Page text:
sarah cramerOn 11 March 2015, the Supreme Court  heard Pendragon plc & Ors v Commissioners for HM Revenue and Customs. The case concerns whether a VAT scheme employed by the respondents, involving VAT charged on the sale of second-hand cars, was “abusive” under the abuse of rights principle of European law.

Background and facts

Abuse of Rights principle

The CJEU decision in Halifax v HM Customs and Excise Comrs[1] established that the “abuse of rights” principle can apply to VAT cases, and laid down a two limb test for determining whether an abusive practice exists.

Firstly, an arrangement or scheme must result in a tax advantage that is contrary to the purpose of VAT harmonisation legislation contained in the Sixth Directive on VAT[2]. Secondly, considered objectively, it must be clear that an essential aim of the transaction or scheme is the procurement of that tax advantage. Obtaining such a tax advantage need not be the only aim of the transaction (as established in the subsequent CJEU decision in Ministero dell’Economia e delle Finanze v Part Service Srl[3]).

Where an abusive practice can be shown to exist, the transaction must be reformulated to disallow the effect of that practice for VAT purposes.

VAT on a profit margin basis

Article 26A of the Directive makes special provision for the sale of second-hand goods, under which VAT can be charged by reference to the profit margin of the seller rather than the full sale price of the goods. The UK domestic implementation of this provision[4], in relation to second-hand cars, permits a dealer to charge VAT on a profit margin basis provided certain conditions are met.

The Pendragon Scheme

One of the respondents, the Pendragon Group, specialises in selling new and used cars. The scheme in question related specifically to VAT on the sale of their “demonstrator” cars: new cars that had been used for test drives and as courtesy or hire cars.

The group is composed of the holding company Pendragon plc, multiple separate captive leasing companies and the dealerships that sell to ultimate customers (together, the joint respondents in this case). On the basis of tax advice from KPMG, the Pendragon Group entered into a chain of transactions through which new cars were purchased from the manufacturer, leased and then assigned between different Pendragon entities and a third party financial institution.

This sequence of transactions enabled the Pendragon Group to fulfil the conditions necessary in order to charge VAT on the ultimate sale of the “demonstrator” cars on a profit margin basis. Throughout the sequence, each Pendragon entity was either able to recover any paid input VAT or was not charged VAT at all.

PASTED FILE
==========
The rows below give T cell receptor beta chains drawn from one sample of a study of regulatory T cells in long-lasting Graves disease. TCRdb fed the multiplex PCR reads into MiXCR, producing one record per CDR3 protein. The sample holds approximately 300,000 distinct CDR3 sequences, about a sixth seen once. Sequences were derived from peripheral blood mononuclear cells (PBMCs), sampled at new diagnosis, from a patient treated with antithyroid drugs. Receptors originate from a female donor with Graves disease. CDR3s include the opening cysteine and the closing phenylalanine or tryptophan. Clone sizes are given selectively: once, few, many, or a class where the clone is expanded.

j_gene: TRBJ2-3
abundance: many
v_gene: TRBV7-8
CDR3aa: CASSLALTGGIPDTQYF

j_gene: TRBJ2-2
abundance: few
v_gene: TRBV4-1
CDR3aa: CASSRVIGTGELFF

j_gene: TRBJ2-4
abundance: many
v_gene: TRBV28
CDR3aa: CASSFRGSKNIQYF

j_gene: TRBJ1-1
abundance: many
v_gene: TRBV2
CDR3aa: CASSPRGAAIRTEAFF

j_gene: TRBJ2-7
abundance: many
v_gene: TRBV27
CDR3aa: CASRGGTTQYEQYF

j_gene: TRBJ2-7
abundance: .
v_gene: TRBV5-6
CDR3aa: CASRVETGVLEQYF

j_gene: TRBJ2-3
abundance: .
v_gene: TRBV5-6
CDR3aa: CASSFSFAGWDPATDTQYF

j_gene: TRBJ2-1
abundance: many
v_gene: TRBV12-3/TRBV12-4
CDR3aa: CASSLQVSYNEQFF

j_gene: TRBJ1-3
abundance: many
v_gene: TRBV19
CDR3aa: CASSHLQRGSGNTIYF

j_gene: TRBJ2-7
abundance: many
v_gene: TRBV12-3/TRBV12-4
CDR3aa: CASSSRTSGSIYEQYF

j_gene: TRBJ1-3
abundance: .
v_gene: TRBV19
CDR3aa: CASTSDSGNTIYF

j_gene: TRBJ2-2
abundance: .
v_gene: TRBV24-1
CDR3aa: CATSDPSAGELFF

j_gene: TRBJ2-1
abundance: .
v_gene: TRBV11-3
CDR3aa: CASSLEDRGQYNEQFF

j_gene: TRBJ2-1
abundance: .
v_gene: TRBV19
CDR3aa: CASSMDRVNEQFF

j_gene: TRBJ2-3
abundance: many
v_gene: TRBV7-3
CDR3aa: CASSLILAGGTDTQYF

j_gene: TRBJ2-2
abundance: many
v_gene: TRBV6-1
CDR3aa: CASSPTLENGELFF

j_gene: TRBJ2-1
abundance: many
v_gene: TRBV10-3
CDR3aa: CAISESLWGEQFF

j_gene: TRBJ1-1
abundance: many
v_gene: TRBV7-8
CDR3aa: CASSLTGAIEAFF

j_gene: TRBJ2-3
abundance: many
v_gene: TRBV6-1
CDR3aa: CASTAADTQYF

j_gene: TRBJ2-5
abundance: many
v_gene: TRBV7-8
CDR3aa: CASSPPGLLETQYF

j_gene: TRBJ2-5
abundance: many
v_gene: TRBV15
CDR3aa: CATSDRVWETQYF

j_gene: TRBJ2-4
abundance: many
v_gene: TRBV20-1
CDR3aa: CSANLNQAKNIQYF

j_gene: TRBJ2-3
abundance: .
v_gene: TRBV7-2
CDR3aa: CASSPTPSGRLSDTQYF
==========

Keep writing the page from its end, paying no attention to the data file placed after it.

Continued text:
HMRC contested the use of the profit margin scheme. It argued that, because of the structure put in place by Pendragon, the scheme constituted an abusive practice and so, reformulating the scheme in line with Halifax, VAT was due on the entire sale price of the “demonstrator” cars.

First Tier Tribunal and Upper Tribunal decisions

The Pendragon Group’s appeal was heard by the First Tier Tribunal, which allowed the appeal on that grounds that the scheme failed to satisfy either limb of the Halifax test and so could not be deemed abusive. Regarding the first limb, it determined that the transactions in the scheme were not contrary to purpose of the Directive. In relation to the second limb, it decided that the essential aim of the scheme had been commercial in nature, concerning the financing of “demonstrator” cars and not the procurement of a tax advantage.

The Upper Tribunal allowed the appeal by HMRC, overturning the FTT’s decision on the basis that the FTT had erred in law in failing to consider a number of factors in assessing the essential aim of the scheme. These factors included evidence given by the group’s finance director and by KPMG and information relating to the overall financial position of the group. The UT found that the scheme was abusive and accordingly reformulated the transactions for VAT purposes.

Court of Appeal decision

An appeal by Pendragon was heard by the Court of Appeal in 2013. The UT decision was overturned, with the Court of Appeal concluding that the FTT had not erred in law in deciding the scheme was not abusive. It was decided that the FTT had been correct in dismissing certain evidence which pertained to a subjective assessment of the scheme’s essential aim, as the second limb of Halifax required an objective assessment of the aim of the scheme, and not the actual intention of the parties.

Dismissing the factors that the UT had identified, the Court of Appeal maintained that KMPG’s characterisation of the scheme as “aggressive” was not relevant for the purposes of an objective consideration of the scheme’s essential aim. Equally irrelevant was the FTT’s failure to consider the scale of the tax advantage obtained or the group’s financial position in terms of short-term financing needs.

Supreme Court appeal

The Supreme Court judgment will provide clarification as to what constitutes an abusive practice for VAT purposes. In particular, it will clarify the circumstances in which a tax efficient commercial arrangement will be deemed abusive and provide further guidance around the factors to be considered in an objective assessment of the essential aim of a scheme under the second limb of the Halifax test.

[1] Halifax plc v Customs and Excise Comrs (C-255/02) [2006] STC 919

[2] Directive 77/388/EEC

[3] Ministero dell’Economia e delle Finanze v Part Service Srl  (C-425/06)

[4] VAT (Cars) Order 1992 (SI 1992/2832)